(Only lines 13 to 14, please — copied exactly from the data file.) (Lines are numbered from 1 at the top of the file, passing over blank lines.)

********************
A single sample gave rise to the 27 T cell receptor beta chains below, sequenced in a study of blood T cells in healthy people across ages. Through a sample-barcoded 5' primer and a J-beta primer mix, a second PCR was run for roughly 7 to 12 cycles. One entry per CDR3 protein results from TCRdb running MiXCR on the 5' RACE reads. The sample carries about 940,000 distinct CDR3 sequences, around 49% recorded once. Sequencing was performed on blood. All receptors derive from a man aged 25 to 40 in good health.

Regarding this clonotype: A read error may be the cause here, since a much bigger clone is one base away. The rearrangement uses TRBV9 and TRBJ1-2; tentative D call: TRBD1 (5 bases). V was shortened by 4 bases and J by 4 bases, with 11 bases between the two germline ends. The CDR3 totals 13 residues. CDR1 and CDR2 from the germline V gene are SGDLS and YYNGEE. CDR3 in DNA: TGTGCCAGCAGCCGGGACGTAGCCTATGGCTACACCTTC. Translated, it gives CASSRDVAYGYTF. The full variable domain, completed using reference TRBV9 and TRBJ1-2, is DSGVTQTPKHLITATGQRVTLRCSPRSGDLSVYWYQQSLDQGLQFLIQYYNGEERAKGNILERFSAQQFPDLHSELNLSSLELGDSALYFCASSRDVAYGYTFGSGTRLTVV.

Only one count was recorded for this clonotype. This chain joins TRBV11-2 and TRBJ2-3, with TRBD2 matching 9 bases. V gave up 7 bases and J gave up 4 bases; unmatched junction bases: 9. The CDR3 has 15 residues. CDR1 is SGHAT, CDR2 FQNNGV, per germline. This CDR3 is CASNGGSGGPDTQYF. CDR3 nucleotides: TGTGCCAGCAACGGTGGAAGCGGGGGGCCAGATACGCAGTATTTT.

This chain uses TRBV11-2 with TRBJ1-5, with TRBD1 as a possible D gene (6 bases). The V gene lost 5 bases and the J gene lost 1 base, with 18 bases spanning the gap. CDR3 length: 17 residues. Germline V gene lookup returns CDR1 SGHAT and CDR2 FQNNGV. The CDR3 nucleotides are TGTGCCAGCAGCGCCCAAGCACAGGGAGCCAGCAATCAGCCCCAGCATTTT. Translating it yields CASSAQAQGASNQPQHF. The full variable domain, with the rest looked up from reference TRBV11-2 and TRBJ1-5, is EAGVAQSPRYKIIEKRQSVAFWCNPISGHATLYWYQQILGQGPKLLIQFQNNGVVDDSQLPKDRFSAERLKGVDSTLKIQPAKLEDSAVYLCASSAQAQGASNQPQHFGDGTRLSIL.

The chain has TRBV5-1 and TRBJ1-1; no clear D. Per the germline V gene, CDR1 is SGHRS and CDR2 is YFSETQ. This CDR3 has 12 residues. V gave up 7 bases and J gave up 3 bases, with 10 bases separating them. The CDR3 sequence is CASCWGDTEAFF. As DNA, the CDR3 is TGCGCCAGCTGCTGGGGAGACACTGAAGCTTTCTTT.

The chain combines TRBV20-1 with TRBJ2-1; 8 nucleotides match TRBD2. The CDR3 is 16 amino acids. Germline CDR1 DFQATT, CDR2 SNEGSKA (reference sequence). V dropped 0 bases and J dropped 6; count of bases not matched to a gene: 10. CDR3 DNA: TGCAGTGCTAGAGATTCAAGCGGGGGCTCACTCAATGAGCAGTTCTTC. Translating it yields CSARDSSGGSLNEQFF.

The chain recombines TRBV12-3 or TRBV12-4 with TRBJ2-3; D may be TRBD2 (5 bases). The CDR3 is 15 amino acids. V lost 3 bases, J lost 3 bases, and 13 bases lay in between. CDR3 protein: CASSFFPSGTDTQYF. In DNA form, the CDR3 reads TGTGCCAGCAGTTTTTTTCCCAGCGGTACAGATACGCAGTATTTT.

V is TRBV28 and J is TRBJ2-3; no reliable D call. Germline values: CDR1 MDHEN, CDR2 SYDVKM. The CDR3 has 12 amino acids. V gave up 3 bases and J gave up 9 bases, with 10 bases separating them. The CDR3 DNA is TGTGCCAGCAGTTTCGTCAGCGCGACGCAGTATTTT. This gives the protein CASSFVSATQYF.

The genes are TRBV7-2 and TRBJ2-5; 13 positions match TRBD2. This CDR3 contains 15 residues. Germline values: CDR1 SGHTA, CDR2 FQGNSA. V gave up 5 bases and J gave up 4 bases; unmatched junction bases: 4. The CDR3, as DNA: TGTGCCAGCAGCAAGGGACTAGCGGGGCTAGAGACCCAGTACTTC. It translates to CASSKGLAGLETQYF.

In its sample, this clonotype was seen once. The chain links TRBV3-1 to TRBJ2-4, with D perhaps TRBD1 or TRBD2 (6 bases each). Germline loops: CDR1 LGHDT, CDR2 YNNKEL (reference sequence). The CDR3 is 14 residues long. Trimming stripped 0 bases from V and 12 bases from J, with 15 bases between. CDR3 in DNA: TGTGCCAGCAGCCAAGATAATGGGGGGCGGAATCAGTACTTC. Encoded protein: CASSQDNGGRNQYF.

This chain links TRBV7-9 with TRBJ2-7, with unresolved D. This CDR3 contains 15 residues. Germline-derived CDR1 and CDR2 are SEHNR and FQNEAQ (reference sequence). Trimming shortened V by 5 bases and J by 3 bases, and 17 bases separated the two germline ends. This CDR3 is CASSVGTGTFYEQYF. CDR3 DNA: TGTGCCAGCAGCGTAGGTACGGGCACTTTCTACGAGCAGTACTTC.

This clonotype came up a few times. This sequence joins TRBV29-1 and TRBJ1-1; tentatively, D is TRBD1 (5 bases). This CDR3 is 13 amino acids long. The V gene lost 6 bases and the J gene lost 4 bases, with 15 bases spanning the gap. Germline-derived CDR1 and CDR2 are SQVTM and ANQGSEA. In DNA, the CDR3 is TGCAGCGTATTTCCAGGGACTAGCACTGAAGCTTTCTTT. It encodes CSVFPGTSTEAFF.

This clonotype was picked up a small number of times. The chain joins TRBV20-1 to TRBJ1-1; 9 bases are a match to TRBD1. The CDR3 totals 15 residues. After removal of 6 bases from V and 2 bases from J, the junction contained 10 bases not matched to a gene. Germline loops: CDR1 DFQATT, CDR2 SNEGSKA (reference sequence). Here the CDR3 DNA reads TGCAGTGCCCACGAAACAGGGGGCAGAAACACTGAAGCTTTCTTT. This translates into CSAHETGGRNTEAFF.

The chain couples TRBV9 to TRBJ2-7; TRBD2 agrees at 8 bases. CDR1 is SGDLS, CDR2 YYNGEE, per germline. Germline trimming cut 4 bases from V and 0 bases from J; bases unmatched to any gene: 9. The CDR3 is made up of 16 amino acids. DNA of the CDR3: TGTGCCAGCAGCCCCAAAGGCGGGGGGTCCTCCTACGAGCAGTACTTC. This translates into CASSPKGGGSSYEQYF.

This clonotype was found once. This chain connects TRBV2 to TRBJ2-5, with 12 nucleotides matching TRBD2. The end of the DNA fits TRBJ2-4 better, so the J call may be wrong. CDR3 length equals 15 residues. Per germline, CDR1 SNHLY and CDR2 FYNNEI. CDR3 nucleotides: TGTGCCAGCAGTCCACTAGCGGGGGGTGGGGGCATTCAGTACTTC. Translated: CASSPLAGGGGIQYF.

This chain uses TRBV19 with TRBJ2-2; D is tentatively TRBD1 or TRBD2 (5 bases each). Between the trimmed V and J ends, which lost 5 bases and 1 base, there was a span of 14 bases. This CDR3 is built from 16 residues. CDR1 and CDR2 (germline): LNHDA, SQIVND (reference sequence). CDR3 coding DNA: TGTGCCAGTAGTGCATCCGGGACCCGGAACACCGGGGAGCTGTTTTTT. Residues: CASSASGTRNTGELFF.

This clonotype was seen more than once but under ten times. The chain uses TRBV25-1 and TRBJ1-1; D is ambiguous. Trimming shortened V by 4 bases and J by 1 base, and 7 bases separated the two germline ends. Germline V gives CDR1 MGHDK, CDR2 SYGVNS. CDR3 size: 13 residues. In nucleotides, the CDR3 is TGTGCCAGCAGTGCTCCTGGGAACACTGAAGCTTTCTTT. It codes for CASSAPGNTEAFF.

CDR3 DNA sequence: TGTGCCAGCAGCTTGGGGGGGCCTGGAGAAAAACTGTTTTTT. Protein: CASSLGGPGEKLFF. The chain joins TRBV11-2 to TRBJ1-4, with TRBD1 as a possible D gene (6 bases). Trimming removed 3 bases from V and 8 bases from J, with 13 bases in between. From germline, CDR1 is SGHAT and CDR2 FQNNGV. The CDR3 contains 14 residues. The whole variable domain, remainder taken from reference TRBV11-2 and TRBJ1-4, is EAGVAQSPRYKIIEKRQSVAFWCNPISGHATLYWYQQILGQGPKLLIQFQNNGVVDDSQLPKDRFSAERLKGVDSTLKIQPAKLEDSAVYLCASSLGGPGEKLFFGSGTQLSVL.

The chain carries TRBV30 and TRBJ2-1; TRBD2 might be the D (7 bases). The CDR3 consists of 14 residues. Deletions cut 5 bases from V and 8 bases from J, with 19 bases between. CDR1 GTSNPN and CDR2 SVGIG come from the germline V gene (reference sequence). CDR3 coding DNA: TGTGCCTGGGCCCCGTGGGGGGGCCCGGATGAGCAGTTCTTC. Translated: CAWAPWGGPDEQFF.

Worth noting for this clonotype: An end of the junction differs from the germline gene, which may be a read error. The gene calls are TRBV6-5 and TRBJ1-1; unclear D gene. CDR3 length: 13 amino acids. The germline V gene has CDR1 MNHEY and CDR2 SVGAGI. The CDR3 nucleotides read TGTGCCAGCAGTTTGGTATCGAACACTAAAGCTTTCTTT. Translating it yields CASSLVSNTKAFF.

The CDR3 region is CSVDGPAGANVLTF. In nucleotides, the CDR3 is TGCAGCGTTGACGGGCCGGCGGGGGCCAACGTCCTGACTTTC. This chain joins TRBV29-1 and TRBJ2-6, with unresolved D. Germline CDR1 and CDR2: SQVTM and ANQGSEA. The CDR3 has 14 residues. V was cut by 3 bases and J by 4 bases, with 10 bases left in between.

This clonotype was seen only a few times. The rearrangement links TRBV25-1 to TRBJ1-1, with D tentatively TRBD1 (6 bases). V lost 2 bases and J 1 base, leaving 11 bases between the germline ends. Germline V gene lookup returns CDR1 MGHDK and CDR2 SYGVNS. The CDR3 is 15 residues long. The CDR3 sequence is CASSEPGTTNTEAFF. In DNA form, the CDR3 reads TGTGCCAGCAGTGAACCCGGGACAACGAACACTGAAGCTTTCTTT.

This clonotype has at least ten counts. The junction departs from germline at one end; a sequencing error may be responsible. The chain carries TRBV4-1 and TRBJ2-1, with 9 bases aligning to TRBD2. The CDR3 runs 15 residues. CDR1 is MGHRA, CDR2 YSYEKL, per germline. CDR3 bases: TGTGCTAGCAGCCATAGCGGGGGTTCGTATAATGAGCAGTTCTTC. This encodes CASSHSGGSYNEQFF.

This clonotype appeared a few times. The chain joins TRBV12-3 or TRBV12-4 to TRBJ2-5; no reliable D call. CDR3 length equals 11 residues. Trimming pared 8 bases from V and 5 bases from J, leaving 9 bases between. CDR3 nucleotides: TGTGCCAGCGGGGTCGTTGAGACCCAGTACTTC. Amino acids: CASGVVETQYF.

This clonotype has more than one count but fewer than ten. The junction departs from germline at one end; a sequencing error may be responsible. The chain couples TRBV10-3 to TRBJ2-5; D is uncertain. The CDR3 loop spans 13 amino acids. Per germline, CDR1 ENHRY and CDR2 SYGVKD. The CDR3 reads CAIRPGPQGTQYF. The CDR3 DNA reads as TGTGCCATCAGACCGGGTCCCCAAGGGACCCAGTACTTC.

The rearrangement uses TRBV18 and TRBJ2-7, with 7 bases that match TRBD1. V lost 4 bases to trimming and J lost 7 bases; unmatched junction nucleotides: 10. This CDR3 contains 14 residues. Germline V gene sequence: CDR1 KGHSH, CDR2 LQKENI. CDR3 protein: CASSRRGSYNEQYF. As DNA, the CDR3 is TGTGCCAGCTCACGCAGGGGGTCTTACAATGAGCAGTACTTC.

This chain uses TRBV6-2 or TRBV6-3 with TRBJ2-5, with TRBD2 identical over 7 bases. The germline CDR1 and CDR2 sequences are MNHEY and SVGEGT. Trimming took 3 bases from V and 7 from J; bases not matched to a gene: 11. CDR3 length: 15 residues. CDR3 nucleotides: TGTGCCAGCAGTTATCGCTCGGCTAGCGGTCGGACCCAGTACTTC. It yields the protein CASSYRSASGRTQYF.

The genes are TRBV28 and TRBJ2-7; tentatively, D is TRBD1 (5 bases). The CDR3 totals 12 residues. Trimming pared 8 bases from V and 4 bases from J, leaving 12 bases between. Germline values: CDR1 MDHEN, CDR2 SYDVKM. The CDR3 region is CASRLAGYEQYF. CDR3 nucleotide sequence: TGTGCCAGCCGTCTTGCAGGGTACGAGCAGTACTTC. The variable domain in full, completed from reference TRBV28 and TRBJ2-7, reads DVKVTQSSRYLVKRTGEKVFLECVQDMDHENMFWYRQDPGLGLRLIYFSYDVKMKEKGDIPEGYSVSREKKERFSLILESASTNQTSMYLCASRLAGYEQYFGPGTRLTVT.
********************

This clonotype was picked up a small number of times. The chain joins TRBV20-1 to TRBJ1-1; 9 bases are a match to TRBD1. The CDR3 totals 15 residues. After removal of 6 bases from V and 2 bases from J, the junction contained 10 bases not matched to a gene. Germline loops: CDR1 DFQATT, CDR2 SNEGSKA (reference sequence). Here the CDR3 DNA reads TGCAGTGCCCACGAAACAGGGGGCAGAAACACTGAAGCTTTCTTT. This translates into CSAHETGGRNTEAFF.

The chain couples TRBV9 to TRBJ2-7; TRBD2 agrees at 8 bases. CDR1 is SGDLS, CDR2 YYNGEE, per germline. Germline trimming cut 4 bases from V and 0 bases from J; bases unmatched to any gene: 9. The CDR3 is made up of 16 amino acids. DNA of the CDR3: TGTGCCAGCAGCCCCAAAGGCGGGGGGTCCTCCTACGAGCAGTACTTC. This translates into CASSPKGGGSSYEQYF.